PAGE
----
I am studying wildlife use of overpasses across three seasons and I believe a Poisson regression for rates with repeated measures is the correct analysis to use, but I am not sure how to include repeated measures in the R code, and I want to make sure this analysis correctly addresses my research question!

Study design: I placed remote cameras at 40 overpass crossing structures to capture photos of wildlife crossing a canal over one year. The year is broken into three seasons (hot-dry, hot-wet, and cool-wet). The three seasons are each different lengths (hot-dry: 61 days, hot-wet: 123 days, cool-wet: 182 days).

Research question: Does crossing frequency vary among the three seasons?

Data: Each site is associated with a total number of crossings for a given species in each season. Each season is associated with a different length of time. Below is an example of how my data is set up. In reality I have 40 sites, and the # crossings displayed below are made up.

Site Season # crossings Active days
A Hot-Dry 10 61
B Hot-Dry 12 61
C Hot-Dry 16 61
A Hot-Wet 22 123
B Hot-Wet 25 123
C Hot-Wet 33 123
A Cool-Wet 67 182
B Cool-Wet 70 182
C Cool-Wet 81 182

Because I am using count data, I chose a Poisson regression. Because I need to account for different lengths of time in each season, I decided on a Poisson regression for rates (I included an offset for active days). I know my data are not independent because I am sampling the same sites in each season, so I believe I need to add in a repeated measures function. I am performing the analyses in RStudio.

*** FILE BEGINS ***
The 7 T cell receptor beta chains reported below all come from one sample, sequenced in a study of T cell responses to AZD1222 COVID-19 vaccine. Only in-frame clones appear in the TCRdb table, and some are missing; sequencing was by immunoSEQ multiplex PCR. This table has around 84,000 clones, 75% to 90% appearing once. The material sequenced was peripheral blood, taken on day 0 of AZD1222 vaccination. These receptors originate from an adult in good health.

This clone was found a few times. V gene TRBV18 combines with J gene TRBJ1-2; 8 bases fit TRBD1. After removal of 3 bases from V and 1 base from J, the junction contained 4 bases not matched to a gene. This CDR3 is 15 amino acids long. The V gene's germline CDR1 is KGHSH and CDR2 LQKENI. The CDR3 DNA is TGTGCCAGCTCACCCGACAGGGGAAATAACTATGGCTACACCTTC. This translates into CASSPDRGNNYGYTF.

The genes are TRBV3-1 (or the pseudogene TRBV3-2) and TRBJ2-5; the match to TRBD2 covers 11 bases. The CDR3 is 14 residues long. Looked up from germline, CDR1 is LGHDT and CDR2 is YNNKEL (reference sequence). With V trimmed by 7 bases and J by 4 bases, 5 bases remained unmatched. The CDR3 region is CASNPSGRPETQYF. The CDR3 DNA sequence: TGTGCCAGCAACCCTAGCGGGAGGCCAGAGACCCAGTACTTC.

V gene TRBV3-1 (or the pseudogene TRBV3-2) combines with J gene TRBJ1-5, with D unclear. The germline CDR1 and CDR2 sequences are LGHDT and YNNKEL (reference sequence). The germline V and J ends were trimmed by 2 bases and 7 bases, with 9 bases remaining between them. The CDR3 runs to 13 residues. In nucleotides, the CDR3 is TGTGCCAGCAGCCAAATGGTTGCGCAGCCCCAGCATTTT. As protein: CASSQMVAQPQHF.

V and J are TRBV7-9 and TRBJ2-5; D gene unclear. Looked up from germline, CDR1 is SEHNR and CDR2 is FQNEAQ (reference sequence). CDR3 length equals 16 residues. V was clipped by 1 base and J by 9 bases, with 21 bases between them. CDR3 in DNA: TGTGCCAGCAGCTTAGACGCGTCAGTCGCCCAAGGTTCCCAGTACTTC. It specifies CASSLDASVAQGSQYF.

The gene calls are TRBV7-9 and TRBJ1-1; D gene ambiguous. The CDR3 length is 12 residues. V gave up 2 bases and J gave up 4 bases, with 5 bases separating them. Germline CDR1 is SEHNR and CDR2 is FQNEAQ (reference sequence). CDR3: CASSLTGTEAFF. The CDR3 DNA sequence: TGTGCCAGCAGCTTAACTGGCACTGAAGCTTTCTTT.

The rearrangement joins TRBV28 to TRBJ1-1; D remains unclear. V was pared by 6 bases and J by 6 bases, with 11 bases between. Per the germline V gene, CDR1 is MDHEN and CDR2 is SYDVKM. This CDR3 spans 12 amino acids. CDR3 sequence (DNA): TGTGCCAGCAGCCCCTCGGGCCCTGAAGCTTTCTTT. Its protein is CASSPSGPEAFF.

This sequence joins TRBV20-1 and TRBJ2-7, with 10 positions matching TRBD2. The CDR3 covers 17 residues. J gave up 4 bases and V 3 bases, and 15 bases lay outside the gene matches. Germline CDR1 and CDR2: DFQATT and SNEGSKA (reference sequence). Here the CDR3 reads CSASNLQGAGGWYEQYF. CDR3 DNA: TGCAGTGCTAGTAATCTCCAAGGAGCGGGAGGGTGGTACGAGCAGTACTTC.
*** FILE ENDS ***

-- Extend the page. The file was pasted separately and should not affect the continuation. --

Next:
The code (without the repeated measures function) I have used is:

model <- glm(Crossings ~ Season + offset(logdays), 
    family = poisson(link = "log"), data = data)

My questions are:

  1. Does this seem like the correct approach?
  2. How do I add a repeated measures function into the model?

As a note, I have also looked into the Friedman Test and that is a backup option. For that test, I would calculate the crossing rate for each site in every season (# crossings/active days) and test crossing rate ~ season with site as the blocking variable. Maybe this makes more sense?


1 Answer 1


The Poisson model is a good way to start with count data. Sometimes the variance around the model predictions is greater than what you might expect from a Poisson model, so you might need to move to a negative binomial model or use a "quasi-Poisson" model that adjusts for the extra variance. There are many pages about those alternatives on this site.

A simple way to incorporate the repeated measurements per Site would be to treat Site as a random effect in a mixed-effects Poisson model. With the R lme4 package you would write a similar model to what you have:

model <- glmer(Crossings ~ Season + offset(logdays) + (1|Site), 
              family = poisson(link = "log"), data = data)

The (1|Site) term allows for different baseline rates among sites, modeled with a Gaussian distribution. That uses up a lot fewer degrees of freedom than trying to treat 40 sites as individual fixed effects.

  • $\begingroup$ Hello, thank you very much for the reply. I ran the code for a species and am happy with the results so far. However, there is over dispersion in the model. As you suggested, I tried to run a quassi-Poisson model with the same line of code, but with family = quassipoisson. Unfortunately I received an error that quassi families cannot be used with glmer. Do I need to use a different package? $\endgroup$
    – Kaela
    Nov 15, 2022 at 0:08
  • $\begingroup$ Disregard the previous comment! I was able to figure out how to obtain the quassi-poisson estimates using this website (bbolker.github.io/mixedmodels-misc/…) that had been referenced in other similar questions. Thank you again for the help! $\endgroup$
    – Kaela
    Nov 15, 2022 at 0:45

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